August (Part Two)

Weekly thanks time! Isabelle from Goodgym, who has given me a hot tip on a cocktail bar in Stockholm that I fully intend to explore in depth post-Ironman muscle massacre; Anonymous, who is evidently a Chaser but that doesn’t really narrow it down; and Anonymous, who prefer to remains 100% nameless and clubless. It’s okay, your secret is safe with me. Loose lips sink rubbish swimmers or something like that.

I also owe a massive thanks to Pritesh, Goodgym’s social secretary, for inviting me to the monthly Goodgym social this Thursday gone not just as an attendee, but in order to fill a brief guest speaker spot and explain a little more about Maytree as a charity and the Ironman thing as a whole. Not only had they set up a donations box, but another Goodgymm-er, Vicki, had done surprise baking. There is nothing like baked goods to guilt trip into chucking a few quid into a box, so that’s awesome (and the chocolate/raspberry muffins were incredible, I think Goodgym Lambeth’s 2016 Bake Off has a strong early favourite).


It was remarked upon by a few attendees on Thursday how it was great that I was able to stand (sit) up in front of a room of people and talk so openly and with such confidence about a subject that generally people shy away from discussing. This is only half the truth. In all honesty, I was terrified – hence the sitting down, because I have that nervous thing when talking in front of people of not really knowing what to do with my hands, so they either go in pockets and look a bit unengaged, or do that weird talking-with-the-hands thing where they dance drunkenly about in front of me like a wacky waving inflatable arm flailing tubeman. But, to my credit, this wasn’t so much a result of the subject matter, so much as it was due to me being a very introverted human being. Also not being a sociopath because only sociopaths enjoy giving presentations to crowds.

It was actually okay to be talking about the Maytree, and having spent time, and why, and the rest of it (albeit briefly, I don’t think I was talking for anything more than five minutes). That’s a stark contrast to when I was actually at the Maytree, or in therapy, when I was very reluctant to talk about anything at all. I don’t have the actual quote with me, because I’ve yet to receive my box of sentimental guff from the old house – the world’s most protracted move is not going well – but Anja, one of the staff at the Maytree, was generally worried on the first day that I was going to abscond overnight, I seemed so uncomfortable being there. That’s a good kind of progress.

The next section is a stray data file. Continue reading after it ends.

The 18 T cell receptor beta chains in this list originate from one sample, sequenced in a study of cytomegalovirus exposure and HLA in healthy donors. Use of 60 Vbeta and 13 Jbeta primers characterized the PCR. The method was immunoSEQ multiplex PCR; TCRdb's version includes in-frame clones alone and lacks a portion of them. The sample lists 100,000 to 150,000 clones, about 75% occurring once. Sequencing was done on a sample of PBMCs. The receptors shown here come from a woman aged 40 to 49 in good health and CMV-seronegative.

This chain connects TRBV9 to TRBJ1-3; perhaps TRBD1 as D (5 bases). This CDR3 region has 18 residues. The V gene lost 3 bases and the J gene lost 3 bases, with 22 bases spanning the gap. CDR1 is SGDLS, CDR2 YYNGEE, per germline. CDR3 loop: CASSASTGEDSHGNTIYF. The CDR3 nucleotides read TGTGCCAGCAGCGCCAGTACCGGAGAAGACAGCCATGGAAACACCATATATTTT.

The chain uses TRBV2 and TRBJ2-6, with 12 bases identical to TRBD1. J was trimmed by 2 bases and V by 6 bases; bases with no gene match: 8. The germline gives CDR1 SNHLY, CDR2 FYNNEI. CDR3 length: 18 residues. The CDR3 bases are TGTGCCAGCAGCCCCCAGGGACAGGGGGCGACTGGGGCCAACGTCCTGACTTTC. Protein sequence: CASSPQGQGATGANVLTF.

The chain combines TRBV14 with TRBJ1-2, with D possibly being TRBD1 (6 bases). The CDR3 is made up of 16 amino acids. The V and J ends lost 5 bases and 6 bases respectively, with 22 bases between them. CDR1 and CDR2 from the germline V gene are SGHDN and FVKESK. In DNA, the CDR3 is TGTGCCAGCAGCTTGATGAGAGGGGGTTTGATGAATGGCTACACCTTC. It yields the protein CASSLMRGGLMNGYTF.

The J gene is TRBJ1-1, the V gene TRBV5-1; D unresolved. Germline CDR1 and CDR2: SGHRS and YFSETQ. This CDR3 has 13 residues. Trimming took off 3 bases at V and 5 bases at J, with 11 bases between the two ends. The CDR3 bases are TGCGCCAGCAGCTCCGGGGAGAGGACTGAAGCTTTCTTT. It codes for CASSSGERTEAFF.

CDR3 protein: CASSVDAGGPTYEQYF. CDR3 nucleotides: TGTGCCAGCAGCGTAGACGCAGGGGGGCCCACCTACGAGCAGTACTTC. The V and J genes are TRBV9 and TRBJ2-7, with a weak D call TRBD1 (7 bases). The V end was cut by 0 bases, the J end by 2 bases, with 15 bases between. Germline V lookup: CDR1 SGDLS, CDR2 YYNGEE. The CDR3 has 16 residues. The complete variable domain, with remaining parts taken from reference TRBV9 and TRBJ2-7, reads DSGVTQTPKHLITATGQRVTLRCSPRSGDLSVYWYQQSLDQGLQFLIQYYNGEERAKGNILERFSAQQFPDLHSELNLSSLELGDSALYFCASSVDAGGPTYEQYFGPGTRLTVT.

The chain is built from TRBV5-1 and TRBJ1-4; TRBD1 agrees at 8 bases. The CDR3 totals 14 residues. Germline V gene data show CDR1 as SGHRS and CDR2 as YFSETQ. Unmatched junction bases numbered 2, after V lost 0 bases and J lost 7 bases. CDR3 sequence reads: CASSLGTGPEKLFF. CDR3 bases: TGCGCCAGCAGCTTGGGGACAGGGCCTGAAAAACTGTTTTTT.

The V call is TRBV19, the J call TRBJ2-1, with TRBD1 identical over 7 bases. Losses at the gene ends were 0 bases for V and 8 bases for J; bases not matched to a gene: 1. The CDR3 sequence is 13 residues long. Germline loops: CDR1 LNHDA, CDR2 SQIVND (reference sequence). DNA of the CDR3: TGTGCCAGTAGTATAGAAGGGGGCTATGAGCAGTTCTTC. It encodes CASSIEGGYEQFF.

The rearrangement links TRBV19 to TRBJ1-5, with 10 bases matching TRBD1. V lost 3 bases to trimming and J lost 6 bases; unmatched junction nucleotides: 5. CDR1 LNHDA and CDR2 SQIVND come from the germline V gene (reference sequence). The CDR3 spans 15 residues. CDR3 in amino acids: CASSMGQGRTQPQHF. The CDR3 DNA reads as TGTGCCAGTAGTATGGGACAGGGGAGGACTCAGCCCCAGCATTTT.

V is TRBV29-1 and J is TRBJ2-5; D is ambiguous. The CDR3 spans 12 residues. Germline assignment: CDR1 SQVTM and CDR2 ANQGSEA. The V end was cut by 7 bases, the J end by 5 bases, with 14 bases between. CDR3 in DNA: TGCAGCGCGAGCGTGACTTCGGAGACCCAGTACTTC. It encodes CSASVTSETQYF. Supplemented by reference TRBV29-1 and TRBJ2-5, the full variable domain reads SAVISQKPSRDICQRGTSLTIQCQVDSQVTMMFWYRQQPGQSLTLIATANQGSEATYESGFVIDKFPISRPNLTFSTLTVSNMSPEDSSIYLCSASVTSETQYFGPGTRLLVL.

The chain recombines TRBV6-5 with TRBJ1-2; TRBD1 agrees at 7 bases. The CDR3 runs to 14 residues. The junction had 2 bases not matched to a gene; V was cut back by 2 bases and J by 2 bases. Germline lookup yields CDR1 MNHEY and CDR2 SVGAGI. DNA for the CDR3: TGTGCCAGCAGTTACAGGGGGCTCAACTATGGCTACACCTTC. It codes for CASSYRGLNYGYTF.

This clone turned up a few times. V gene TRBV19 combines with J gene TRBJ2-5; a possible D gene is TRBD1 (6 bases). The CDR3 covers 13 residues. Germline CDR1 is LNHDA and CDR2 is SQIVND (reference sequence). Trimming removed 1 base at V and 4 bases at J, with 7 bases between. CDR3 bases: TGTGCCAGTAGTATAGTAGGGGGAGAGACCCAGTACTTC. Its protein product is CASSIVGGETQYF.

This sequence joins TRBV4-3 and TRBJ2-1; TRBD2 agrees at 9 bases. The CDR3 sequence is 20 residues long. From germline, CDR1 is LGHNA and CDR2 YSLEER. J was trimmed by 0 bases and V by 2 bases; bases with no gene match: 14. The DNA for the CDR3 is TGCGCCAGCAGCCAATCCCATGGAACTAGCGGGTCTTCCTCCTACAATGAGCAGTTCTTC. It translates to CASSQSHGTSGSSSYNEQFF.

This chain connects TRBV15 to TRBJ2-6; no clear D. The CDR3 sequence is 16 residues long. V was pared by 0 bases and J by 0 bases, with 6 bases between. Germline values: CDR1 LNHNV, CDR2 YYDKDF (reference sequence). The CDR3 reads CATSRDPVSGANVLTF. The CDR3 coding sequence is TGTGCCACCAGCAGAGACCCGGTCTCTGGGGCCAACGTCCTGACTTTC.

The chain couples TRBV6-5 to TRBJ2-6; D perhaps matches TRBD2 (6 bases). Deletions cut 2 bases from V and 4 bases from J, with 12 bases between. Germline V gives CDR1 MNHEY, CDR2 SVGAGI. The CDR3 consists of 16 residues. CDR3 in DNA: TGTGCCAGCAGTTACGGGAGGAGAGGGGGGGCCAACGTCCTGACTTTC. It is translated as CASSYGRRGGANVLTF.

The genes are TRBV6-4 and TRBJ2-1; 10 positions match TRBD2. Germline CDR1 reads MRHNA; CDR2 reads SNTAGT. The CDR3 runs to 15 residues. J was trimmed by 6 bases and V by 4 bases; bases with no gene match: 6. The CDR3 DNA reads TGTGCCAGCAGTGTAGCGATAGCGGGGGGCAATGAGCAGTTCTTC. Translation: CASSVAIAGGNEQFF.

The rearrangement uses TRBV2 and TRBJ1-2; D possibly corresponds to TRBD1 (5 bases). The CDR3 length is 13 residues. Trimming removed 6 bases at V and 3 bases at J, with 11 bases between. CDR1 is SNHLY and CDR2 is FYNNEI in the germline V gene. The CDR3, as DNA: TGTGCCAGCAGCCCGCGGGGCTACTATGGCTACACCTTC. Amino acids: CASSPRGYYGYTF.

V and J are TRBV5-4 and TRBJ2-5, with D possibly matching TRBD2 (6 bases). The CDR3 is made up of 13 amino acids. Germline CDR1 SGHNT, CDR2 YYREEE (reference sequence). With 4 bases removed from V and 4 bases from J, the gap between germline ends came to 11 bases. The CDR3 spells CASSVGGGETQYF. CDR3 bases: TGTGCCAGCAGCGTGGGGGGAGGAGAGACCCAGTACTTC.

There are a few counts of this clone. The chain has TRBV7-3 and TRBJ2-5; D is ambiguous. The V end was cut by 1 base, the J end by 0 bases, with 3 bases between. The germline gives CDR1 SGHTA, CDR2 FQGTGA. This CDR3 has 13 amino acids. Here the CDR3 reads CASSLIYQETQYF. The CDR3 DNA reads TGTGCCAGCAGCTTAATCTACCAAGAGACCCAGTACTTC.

Monday: Rest day to prepare myself for what was to come
Tuesday: 1 hr 10 mins turbo
Wednesday: 1 hr 5 mins swimming
Thursday: 1 hr 35 mins running
Friday: 1 hr 25 mins swimming
Saturday: 4 hrs 50 mins cycling, 25 mins running
Sunday: 45 mins turbo, 3 hrs running

Coming into my last week of solid training, I made a quiet resolution after last week: I would hit every session, and I would hit it as designed. No quitting. No whining, no whinging, no bitching. An Ironman would do none of these things.


Well, would you just look at that. Greener than a Welsh valley, that. This week was a stunning display of tenacity and resourcefulness that I wasn’t aware I had. Everything was going well up until Thursday – Tuesday’s turbo was survivable, although I can’t unrecommend the Warcraft film enough; and on Wednesday I had a very strong swim, a continuous three kilometres (actually a bit over because my watch didn’t count a couple of lengths and I was too busy thinking about unicorns to notice) and above my target pace for Sweden; albeit, that sighting nonsense is less required in a pool, but still, I was going strong.

Thursday, Thursday was when things started to unravel. As I had the Goodgym social in the evening, I’d decided to get my set in and run to work. Initially without my lunch, which meant I had to loop back over some uphills I’d really rather not be doing any time before noon. Or any time. Ever. Why do I always end up living at the top of a hill? It’s really just unnecessary. Then my favourite Ashmei socks died valiantly defending me from a pursuing bear in Battersea Park. They did not deserve their fate. Then my hip went, because I’m a geriatric now, but I struggled through that one. I have a massage booked for tomorrow, so maybe they can do something wondrous to it then.